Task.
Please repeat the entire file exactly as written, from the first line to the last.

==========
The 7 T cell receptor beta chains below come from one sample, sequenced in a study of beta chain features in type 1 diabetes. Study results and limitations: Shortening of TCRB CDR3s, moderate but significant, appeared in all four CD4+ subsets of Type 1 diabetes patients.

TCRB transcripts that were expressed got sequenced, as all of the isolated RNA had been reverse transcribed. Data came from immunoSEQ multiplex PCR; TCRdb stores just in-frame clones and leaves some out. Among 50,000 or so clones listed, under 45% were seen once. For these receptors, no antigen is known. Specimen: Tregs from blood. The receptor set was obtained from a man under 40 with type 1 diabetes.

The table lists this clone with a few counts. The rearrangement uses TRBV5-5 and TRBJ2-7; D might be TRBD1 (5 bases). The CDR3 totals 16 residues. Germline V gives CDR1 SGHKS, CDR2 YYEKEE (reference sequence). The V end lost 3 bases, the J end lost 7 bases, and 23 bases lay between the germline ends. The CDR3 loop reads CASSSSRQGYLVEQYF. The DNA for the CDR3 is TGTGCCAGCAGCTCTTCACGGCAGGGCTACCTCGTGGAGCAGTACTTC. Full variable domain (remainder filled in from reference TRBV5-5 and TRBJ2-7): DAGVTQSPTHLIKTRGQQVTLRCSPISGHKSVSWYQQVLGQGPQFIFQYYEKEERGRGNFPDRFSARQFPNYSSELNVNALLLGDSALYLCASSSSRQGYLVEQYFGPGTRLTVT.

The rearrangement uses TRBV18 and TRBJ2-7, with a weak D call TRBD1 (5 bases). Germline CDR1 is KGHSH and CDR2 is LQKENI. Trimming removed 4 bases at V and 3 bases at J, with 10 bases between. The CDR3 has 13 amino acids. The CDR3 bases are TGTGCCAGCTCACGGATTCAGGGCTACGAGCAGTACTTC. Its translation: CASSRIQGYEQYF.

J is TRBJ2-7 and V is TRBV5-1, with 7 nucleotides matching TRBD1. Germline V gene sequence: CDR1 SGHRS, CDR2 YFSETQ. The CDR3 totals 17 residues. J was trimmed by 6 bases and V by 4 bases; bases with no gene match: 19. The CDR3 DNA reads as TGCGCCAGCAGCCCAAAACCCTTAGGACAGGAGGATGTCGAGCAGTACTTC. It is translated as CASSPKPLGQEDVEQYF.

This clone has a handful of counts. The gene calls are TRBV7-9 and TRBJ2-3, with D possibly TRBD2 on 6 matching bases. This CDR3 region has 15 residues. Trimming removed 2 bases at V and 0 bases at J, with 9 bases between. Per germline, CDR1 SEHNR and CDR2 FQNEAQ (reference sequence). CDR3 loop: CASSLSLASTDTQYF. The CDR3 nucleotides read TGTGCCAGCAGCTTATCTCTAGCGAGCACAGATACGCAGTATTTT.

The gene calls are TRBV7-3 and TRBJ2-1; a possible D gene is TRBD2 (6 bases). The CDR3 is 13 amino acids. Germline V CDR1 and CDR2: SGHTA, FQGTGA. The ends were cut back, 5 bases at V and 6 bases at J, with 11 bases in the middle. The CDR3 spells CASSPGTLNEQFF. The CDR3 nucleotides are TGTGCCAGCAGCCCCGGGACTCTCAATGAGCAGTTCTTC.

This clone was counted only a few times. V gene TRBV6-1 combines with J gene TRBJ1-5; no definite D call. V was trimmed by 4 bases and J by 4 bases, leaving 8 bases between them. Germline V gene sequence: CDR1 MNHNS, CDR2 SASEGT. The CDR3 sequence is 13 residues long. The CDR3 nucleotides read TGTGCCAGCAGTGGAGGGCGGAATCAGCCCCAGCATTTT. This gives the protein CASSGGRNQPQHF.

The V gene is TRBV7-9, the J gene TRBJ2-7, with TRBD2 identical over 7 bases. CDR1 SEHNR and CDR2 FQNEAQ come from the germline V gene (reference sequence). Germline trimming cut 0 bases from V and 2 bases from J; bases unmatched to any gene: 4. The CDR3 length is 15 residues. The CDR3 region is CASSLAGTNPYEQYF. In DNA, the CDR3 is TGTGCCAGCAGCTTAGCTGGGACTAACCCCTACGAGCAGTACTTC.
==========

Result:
The 7 T cell receptor beta chains below come from one sample, sequenced in a study of beta chain features in type 1 diabetes. Study results and limitations: Shortening of TCRB CDR3s, moderate but significant, appeared in all four CD4+ subsets of Type 1 diabetes patients.

TCRB transcripts that were expressed got sequenced, as all of the isolated RNA had been reverse transcribed. Data came from immunoSEQ multiplex PCR; TCRdb stores just in-frame clones and leaves some out. Among 50,000 or so clones listed, under 45% were seen once. For these receptors, no antigen is known. Specimen: Tregs from blood. The receptor set was obtained from a man under 40 with type 1 diabetes.

The table lists this clone with a few counts. The rearrangement uses TRBV5-5 and TRBJ2-7; D might be TRBD1 (5 bases). The CDR3 totals 16 residues. Germline V gives CDR1 SGHKS, CDR2 YYEKEE (reference sequence). The V end lost 3 bases, the J end lost 7 bases, and 23 bases lay between the germline ends. The CDR3 loop reads CASSSSRQGYLVEQYF. The DNA for the CDR3 is TGTGCCAGCAGCTCTTCACGGCAGGGCTACCTCGTGGAGCAGTACTTC. Full variable domain (remainder filled in from reference TRBV5-5 and TRBJ2-7): DAGVTQSPTHLIKTRGQQVTLRCSPISGHKSVSWYQQVLGQGPQFIFQYYEKEERGRGNFPDRFSARQFPNYSSELNVNALLLGDSALYLCASSSSRQGYLVEQYFGPGTRLTVT.

The rearrangement uses TRBV18 and TRBJ2-7, with a weak D call TRBD1 (5 bases). Germline CDR1 is KGHSH and CDR2 is LQKENI. Trimming removed 4 bases at V and 3 bases at J, with 10 bases between. The CDR3 has 13 amino acids. The CDR3 bases are TGTGCCAGCTCACGGATTCAGGGCTACGAGCAGTACTTC. Its translation: CASSRIQGYEQYF.

J is TRBJ2-7 and V is TRBV5-1, with 7 nucleotides matching TRBD1. Germline V gene sequence: CDR1 SGHRS, CDR2 YFSETQ. The CDR3 totals 17 residues. J was trimmed by 6 bases and V by 4 bases; bases with no gene match: 19. The CDR3 DNA reads as TGCGCCAGCAGCCCAAAACCCTTAGGACAGGAGGATGTCGAGCAGTACTTC. It is translated as CASSPKPLGQEDVEQYF.

This clone has a handful of counts. The gene calls are TRBV7-9 and TRBJ2-3, with D possibly TRBD2 on 6 matching bases. This CDR3 region has 15 residues. Trimming removed 2 bases at V and 0 bases at J, with 9 bases between. Per germline, CDR1 SEHNR and CDR2 FQNEAQ (reference sequence). CDR3 loop: CASSLSLASTDTQYF. The CDR3 nucleotides read TGTGCCAGCAGCTTATCTCTAGCGAGCACAGATACGCAGTATTTT.

The gene calls are TRBV7-3 and TRBJ2-1; a possible D gene is TRBD2 (6 bases). The CDR3 is 13 amino acids. Germline V CDR1 and CDR2: SGHTA, FQGTGA. The ends were cut back, 5 bases at V and 6 bases at J, with 11 bases in the middle. The CDR3 spells CASSPGTLNEQFF. The CDR3 nucleotides are TGTGCCAGCAGCCCCGGGACTCTCAATGAGCAGTTCTTC.

This clone was counted only a few times. V gene TRBV6-1 combines with J gene TRBJ1-5; no definite D call. V was trimmed by 4 bases and J by 4 bases, leaving 8 bases between them. Germline V gene sequence: CDR1 MNHNS, CDR2 SASEGT. The CDR3 sequence is 13 residues long. The CDR3 nucleotides read TGTGCCAGCAGTGGAGGGCGGAATCAGCCCCAGCATTTT. This gives the protein CASSGGRNQPQHF.

The V gene is TRBV7-9, the J gene TRBJ2-7, with TRBD2 identical over 7 bases. CDR1 SEHNR and CDR2 FQNEAQ come from the germline V gene (reference sequence). Germline trimming cut 0 bases from V and 2 bases from J; bases unmatched to any gene: 4. The CDR3 length is 15 residues. The CDR3 region is CASSLAGTNPYEQYF. In DNA, the CDR3 is TGTGCCAGCAGCTTAGCTGGGACTAACCCCTACGAGCAGTACTTC.